Gender Issues in Artisanal and Small Scale Mining Communities in
Wau/Bulolo Areas of the Morobe Province in Papua New Guinea –
Community Perspective.

Ms. Jennifer Krimbu – BASW


There are so many gender issues surrounding women in Artisanal and Small Scale Mining (ASM) Communities. This paper will concentrate on gender issues that impact negatively on women as observed in these communities in Wau-Bulolo Area of the Bulolo District, Morobe Province of Papua New Guinea. The paper will discuss gender issues in ASM communities ranging from lack of easy of access to basic health services, lack of access to education and small business opportunities due to high rates of illiteracy. The quality of life of women is further decreased by reduced access to clean and quality water for cooking, washing and drinking. Reduced access to clean water is caused by artisanal and small-scale mining activities as well as increased human settlement along streams and rivers. Other gender issues faced by women in small-scale mining are denied rights to mining leases, lack of direct access to gold trading markets, lack of representation, issues of safety and security and general breakdown of traditional norms of each ethnic groupings that make up the small scale mining communities. Recommendations for promotion and improvement in the quality of life women in ASM Communities will include discussion on policies that enhance that quality of live of women in small-scale mining, networking and self-help initiative for sustainable community development with support from government and NGOs. Asia-Pacific Learning Event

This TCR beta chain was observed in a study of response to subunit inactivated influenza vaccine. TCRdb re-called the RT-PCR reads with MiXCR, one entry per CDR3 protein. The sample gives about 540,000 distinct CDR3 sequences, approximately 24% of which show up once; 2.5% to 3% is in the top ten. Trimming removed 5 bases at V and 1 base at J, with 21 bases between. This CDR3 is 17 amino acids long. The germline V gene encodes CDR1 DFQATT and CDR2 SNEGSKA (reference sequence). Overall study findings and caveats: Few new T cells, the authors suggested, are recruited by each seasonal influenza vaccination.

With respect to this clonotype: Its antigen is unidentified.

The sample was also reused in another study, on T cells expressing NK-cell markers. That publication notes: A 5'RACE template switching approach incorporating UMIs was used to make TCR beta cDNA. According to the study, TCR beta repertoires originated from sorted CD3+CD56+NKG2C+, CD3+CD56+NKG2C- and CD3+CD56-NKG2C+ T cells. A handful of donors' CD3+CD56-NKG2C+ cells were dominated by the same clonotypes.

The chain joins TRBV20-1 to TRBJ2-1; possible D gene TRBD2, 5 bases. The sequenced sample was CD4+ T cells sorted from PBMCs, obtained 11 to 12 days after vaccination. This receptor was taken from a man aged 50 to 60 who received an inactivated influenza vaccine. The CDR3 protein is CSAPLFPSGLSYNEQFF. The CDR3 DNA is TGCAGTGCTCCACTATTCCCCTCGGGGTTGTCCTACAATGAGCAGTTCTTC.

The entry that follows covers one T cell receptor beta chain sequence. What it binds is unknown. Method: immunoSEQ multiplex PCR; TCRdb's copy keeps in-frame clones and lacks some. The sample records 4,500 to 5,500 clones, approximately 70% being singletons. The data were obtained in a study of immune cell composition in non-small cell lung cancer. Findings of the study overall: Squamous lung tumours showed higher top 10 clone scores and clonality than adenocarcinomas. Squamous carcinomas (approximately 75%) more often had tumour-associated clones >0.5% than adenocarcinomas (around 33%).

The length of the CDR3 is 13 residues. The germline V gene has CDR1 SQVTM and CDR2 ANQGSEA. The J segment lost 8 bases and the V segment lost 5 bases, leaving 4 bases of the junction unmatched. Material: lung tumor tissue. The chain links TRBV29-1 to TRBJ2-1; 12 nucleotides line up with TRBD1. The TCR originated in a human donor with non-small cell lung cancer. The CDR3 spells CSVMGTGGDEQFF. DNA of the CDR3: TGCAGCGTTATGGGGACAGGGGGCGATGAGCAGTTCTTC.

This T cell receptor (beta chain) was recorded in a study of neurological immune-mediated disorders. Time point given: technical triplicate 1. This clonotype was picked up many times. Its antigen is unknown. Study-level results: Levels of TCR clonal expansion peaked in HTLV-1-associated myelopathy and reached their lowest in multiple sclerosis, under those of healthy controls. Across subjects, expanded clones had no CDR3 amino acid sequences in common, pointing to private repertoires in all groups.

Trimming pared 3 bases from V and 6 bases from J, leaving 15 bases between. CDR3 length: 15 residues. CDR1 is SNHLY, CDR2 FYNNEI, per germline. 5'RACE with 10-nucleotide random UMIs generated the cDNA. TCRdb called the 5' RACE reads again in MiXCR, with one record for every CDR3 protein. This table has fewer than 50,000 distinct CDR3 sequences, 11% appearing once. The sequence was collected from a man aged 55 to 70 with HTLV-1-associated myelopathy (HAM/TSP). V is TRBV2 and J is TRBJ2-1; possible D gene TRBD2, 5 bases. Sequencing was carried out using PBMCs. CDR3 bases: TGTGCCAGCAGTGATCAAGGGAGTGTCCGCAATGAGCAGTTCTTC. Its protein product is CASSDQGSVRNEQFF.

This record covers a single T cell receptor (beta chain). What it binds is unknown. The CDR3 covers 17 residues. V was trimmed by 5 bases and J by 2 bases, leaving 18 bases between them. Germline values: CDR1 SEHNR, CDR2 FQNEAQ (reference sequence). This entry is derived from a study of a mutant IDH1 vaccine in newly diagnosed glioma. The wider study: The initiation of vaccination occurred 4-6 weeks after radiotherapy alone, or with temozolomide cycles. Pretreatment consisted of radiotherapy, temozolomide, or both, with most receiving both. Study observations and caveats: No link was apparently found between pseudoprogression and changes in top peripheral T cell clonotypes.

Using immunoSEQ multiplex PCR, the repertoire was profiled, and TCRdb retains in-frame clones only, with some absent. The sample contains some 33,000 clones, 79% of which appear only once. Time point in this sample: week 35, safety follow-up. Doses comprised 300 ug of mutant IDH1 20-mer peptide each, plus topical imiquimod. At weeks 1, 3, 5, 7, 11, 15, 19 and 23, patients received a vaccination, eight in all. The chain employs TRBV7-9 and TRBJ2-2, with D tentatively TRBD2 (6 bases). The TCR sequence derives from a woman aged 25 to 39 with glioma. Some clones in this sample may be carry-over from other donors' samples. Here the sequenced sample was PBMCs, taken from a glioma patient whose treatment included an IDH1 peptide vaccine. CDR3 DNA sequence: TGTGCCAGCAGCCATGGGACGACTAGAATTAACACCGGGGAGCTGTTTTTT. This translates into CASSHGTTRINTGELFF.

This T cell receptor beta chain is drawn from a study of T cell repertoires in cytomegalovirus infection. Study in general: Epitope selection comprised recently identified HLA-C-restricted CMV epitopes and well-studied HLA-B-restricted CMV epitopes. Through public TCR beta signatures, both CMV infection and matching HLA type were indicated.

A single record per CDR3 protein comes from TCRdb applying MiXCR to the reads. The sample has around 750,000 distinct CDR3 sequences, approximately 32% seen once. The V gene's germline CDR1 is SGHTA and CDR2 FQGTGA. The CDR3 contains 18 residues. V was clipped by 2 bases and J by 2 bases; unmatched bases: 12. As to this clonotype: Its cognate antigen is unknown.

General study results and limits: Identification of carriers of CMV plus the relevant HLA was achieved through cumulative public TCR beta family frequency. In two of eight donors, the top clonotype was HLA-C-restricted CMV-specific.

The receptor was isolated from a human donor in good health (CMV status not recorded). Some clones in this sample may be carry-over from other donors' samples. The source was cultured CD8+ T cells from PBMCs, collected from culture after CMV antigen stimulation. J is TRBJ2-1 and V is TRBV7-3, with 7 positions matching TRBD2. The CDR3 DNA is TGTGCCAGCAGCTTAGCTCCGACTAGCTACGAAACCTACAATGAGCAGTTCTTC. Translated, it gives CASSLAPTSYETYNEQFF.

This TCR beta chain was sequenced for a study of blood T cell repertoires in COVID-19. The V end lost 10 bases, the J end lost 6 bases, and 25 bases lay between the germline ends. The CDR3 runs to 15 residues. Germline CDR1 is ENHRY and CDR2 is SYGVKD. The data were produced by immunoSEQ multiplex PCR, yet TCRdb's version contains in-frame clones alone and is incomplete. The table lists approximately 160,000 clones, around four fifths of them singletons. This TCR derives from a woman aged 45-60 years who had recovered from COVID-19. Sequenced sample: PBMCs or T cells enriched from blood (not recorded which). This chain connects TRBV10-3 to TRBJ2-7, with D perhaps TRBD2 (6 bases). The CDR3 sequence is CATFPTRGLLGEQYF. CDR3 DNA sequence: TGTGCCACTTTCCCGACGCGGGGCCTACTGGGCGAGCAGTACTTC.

I am a member of the traditional indigenous people of the Wau Valleys known as the Biangai Tribe and I will present my paper on Gender Issues in Artisanal and Small Scale Mining based on my everyday contact with my own Biangai people and people from different ethnic groups from within the Morobe Province and Papua New Guinea who make up the artisanal and small-scale mining communities in Wau and Bulolo. Wau and Bulolo Valleys are situated inland of the Morobe Province of Papua New Guinea. Gold was first discovered in the area in 1920 and gold has continually been mined until today. The townships of Wau and Bulolo were then established during gold rush days during the 1920’s for government and commercial purposes.
There are two different types of ASM Communities here in Wau. The first type is
made up of traditional customary landowners where majority of people in such
communities belong to at least one ethnic group and the second type is made up of migrant communities who belong to different ethnic groups from within Papua New Guinea. Basically the ASM communities consisting of traditional customary landowners differ in terms of social control because people belong to one type of ethnic group and traditional norms of leadership and control are intact. In ASM migrant communities where people of different ethnic groups are present, there is evidence of social break down resulting in adverse negative impacts on women. A number of gender issues mostly negatively impacting on women are outlined

Issues 1
Basic Health Services, Water and Sanitation
Wau town has one Health Centre and there are Aid Posts that are easily accessible by people living in small-scale mining communities. Though provision by government health services is unreliable at times due to shortage of medical Asia-Pacific Learning Event